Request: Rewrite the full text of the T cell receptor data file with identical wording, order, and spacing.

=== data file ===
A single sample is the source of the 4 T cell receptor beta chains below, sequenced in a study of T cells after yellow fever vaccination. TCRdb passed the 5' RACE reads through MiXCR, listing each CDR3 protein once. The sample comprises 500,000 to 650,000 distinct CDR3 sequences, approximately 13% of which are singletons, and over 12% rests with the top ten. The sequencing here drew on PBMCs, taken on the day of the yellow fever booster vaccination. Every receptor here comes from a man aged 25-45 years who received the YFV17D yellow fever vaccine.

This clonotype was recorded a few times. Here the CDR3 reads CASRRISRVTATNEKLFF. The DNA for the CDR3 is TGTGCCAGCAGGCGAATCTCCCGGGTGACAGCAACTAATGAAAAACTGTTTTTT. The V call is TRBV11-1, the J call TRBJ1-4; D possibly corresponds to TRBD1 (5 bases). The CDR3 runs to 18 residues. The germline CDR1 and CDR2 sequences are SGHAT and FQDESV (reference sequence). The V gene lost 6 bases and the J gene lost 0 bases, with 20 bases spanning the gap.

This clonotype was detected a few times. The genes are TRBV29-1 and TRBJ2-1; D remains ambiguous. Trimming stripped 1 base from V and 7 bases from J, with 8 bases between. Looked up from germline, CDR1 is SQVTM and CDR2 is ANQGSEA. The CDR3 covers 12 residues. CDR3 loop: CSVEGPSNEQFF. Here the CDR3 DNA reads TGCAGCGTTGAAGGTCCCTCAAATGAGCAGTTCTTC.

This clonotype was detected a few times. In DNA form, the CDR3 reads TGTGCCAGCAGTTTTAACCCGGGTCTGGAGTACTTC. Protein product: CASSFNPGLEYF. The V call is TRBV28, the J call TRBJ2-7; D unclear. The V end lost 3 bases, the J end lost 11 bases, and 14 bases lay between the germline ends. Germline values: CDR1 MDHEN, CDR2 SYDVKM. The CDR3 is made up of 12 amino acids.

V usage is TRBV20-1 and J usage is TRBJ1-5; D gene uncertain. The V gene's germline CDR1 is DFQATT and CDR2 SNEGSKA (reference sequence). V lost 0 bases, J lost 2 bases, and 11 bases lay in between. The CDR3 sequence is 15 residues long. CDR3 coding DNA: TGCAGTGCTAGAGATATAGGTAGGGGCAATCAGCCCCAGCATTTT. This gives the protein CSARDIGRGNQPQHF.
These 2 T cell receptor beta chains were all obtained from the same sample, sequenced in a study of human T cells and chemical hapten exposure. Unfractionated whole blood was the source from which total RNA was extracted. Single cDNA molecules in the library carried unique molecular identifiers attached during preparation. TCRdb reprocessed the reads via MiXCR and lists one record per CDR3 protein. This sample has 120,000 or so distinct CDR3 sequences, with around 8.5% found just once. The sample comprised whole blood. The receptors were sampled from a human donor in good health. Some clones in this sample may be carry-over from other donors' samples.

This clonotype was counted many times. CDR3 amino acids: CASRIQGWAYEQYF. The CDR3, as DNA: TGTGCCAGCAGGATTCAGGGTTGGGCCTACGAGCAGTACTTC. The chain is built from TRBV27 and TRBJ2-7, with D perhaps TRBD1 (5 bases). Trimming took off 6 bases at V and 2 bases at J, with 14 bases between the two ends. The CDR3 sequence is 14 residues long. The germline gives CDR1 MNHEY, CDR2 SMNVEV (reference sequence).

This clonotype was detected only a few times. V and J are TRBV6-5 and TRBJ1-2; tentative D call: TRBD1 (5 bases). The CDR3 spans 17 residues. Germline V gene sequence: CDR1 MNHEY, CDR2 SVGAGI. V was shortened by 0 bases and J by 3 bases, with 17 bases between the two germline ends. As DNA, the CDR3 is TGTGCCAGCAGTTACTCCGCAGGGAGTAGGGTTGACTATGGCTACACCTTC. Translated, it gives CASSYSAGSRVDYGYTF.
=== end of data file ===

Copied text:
A single sample is the source of the 4 T cell receptor beta chains below, sequenced in a study of T cells after yellow fever vaccination. TCRdb passed the 5' RACE reads through MiXCR, listing each CDR3 protein once. The sample comprises 500,000 to 650,000 distinct CDR3 sequences, approximately 13% of which are singletons, and over 12% rests with the top ten. The sequencing here drew on PBMCs, taken on the day of the yellow fever booster vaccination. Every receptor here comes from a man aged 25-45 years who received the YFV17D yellow fever vaccine.

This clonotype was recorded a few times. Here the CDR3 reads CASRRISRVTATNEKLFF. The DNA for the CDR3 is TGTGCCAGCAGGCGAATCTCCCGGGTGACAGCAACTAATGAAAAACTGTTTTTT. The V call is TRBV11-1, the J call TRBJ1-4; D possibly corresponds to TRBD1 (5 bases). The CDR3 runs to 18 residues. The germline CDR1 and CDR2 sequences are SGHAT and FQDESV (reference sequence). The V gene lost 6 bases and the J gene lost 0 bases, with 20 bases spanning the gap.

This clonotype was detected a few times. The genes are TRBV29-1 and TRBJ2-1; D remains ambiguous. Trimming stripped 1 base from V and 7 bases from J, with 8 bases between. Looked up from germline, CDR1 is SQVTM and CDR2 is ANQGSEA. The CDR3 covers 12 residues. CDR3 loop: CSVEGPSNEQFF. Here the CDR3 DNA reads TGCAGCGTTGAAGGTCCCTCAAATGAGCAGTTCTTC.

This clonotype was detected a few times. In DNA form, the CDR3 reads TGTGCCAGCAGTTTTAACCCGGGTCTGGAGTACTTC. Protein product: CASSFNPGLEYF. The V call is TRBV28, the J call TRBJ2-7; D unclear. The V end lost 3 bases, the J end lost 11 bases, and 14 bases lay between the germline ends. Germline values: CDR1 MDHEN, CDR2 SYDVKM. The CDR3 is made up of 12 amino acids.

V usage is TRBV20-1 and J usage is TRBJ1-5; D gene uncertain. The V gene's germline CDR1 is DFQATT and CDR2 SNEGSKA (reference sequence). V lost 0 bases, J lost 2 bases, and 11 bases lay in between. The CDR3 sequence is 15 residues long. CDR3 coding DNA: TGCAGTGCTAGAGATATAGGTAGGGGCAATCAGCCCCAGCATTTT. This gives the protein CSARDIGRGNQPQHF.
These 2 T cell receptor beta chains were all obtained from the same sample, sequenced in a study of human T cells and chemical hapten exposure. Unfractionated whole blood was the source from which total RNA was extracted. Single cDNA molecules in the library carried unique molecular identifiers attached during preparation. TCRdb reprocessed the reads via MiXCR and lists one record per CDR3 protein. This sample has 120,000 or so distinct CDR3 sequences, with around 8.5% found just once. The sample comprised whole blood. The receptors were sampled from a human donor in good health. Some clones in this sample may be carry-over from other donors' samples.

This clonotype was counted many times. CDR3 amino acids: CASRIQGWAYEQYF. The CDR3, as DNA: TGTGCCAGCAGGATTCAGGGTTGGGCCTACGAGCAGTACTTC. The chain is built from TRBV27 and TRBJ2-7, with D perhaps TRBD1 (5 bases). Trimming took off 6 bases at V and 2 bases at J, with 14 bases between the two ends. The CDR3 sequence is 14 residues long. The germline gives CDR1 MNHEY, CDR2 SMNVEV (reference sequence).

This clonotype was detected only a few times. V and J are TRBV6-5 and TRBJ1-2; tentative D call: TRBD1 (5 bases). The CDR3 spans 17 residues. Germline V gene sequence: CDR1 MNHEY, CDR2 SVGAGI. V was shortened by 0 bases and J by 3 bases, with 17 bases between the two germline ends. As DNA, the CDR3 is TGTGCCAGCAGTTACTCCGCAGGGAGTAGGGTTGACTATGGCTACACCTTC. Translated, it gives CASSYSAGSRVDYGYTF.